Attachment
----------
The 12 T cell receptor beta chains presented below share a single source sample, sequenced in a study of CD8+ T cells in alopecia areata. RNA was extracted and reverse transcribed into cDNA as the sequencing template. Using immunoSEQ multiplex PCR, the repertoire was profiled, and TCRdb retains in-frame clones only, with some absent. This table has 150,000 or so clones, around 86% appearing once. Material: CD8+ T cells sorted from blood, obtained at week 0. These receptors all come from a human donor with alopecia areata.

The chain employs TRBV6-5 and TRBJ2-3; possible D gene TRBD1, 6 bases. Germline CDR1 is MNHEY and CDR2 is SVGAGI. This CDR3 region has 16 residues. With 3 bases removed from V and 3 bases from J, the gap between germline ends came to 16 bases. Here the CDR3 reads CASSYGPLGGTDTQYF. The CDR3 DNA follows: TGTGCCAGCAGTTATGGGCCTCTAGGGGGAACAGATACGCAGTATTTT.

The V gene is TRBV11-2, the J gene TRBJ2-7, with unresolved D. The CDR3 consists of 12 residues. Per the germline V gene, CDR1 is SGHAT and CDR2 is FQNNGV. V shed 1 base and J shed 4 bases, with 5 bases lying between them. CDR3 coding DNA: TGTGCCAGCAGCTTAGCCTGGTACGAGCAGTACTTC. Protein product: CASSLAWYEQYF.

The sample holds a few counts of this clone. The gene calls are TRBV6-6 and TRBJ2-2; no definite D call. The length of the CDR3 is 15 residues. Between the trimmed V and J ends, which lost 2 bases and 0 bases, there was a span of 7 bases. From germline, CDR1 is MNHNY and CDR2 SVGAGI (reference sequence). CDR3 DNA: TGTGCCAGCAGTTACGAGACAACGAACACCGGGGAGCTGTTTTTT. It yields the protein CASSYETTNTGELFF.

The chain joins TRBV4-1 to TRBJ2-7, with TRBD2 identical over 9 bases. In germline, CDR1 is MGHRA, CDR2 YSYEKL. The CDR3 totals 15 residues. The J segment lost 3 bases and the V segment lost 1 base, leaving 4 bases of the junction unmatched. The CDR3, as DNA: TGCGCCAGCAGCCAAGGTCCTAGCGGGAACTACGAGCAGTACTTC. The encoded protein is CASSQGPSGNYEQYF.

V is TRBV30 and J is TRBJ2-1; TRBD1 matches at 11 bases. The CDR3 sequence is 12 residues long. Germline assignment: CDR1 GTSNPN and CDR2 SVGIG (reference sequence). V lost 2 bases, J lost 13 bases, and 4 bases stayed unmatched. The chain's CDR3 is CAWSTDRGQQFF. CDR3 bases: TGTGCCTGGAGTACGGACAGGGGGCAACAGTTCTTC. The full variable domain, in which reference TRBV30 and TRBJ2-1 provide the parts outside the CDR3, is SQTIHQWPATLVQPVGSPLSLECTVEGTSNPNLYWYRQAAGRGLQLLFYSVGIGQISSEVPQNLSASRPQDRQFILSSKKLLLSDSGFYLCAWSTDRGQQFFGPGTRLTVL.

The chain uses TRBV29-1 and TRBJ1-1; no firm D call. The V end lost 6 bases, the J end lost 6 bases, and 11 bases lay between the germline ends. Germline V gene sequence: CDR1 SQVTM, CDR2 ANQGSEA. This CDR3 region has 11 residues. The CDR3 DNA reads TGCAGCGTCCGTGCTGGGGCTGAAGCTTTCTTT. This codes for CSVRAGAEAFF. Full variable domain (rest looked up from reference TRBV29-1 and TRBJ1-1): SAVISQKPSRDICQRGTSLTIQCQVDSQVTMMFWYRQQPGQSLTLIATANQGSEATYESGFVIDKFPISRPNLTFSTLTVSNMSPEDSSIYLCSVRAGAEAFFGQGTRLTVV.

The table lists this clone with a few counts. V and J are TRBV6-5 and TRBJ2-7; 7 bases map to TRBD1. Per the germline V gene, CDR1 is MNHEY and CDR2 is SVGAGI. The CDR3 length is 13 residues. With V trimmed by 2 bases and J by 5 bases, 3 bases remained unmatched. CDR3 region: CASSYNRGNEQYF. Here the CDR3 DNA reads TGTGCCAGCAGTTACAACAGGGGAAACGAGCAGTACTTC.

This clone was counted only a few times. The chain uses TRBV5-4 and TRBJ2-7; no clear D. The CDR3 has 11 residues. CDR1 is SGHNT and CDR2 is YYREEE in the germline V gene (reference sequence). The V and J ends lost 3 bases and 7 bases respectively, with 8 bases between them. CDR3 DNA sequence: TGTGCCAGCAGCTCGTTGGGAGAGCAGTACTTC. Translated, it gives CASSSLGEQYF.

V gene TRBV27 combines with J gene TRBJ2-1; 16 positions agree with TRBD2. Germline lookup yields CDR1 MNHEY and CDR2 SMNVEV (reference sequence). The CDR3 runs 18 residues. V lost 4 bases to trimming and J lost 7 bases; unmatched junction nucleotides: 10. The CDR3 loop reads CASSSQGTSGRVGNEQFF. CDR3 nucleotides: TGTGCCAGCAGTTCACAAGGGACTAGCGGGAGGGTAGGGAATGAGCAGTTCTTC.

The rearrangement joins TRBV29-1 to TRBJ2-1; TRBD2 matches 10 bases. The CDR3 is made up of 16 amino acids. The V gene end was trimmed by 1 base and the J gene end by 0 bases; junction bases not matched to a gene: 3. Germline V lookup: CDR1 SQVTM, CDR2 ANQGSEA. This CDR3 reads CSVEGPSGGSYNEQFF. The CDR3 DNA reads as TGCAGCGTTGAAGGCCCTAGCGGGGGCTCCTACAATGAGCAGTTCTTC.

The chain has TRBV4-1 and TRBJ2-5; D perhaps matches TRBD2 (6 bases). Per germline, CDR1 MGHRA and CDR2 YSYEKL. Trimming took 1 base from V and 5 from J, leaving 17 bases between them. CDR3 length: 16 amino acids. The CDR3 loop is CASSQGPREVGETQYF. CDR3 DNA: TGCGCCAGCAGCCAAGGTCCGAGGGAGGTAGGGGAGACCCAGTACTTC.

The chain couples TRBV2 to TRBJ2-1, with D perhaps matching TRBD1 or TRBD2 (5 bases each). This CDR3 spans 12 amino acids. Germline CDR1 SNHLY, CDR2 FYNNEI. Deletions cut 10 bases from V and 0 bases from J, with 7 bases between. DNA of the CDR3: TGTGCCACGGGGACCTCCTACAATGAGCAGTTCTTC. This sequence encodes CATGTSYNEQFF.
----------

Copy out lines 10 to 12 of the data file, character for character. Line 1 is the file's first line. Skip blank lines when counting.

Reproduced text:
V gene TRBV27 combines with J gene TRBJ2-1; 16 positions agree with TRBD2. Germline lookup yields CDR1 MNHEY and CDR2 SMNVEV (reference sequence). The CDR3 runs 18 residues. V lost 4 bases to trimming and J lost 7 bases; unmatched junction nucleotides: 10. The CDR3 loop reads CASSSQGTSGRVGNEQFF. CDR3 nucleotides: TGTGCCAGCAGTTCACAAGGGACTAGCGGGAGGGTAGGGAATGAGCAGTTCTTC.

The rearrangement joins TRBV29-1 to TRBJ2-1; TRBD2 matches 10 bases. The CDR3 is made up of 16 amino acids. The V gene end was trimmed by 1 base and the J gene end by 0 bases; junction bases not matched to a gene: 3. Germline V lookup: CDR1 SQVTM, CDR2 ANQGSEA. This CDR3 reads CSVEGPSGGSYNEQFF. The CDR3 DNA reads as TGCAGCGTTGAAGGCCCTAGCGGGGGCTCCTACAATGAGCAGTTCTTC.

The chain has TRBV4-1 and TRBJ2-5; D perhaps matches TRBD2 (6 bases). Per germline, CDR1 MGHRA and CDR2 YSYEKL. Trimming took 1 base from V and 5 from J, leaving 17 bases between them. CDR3 length: 16 amino acids. The CDR3 loop is CASSQGPREVGETQYF. CDR3 DNA: TGCGCCAGCAGCCAAGGTCCGAGGGAGGTAGGGGAGACCCAGTACTTC.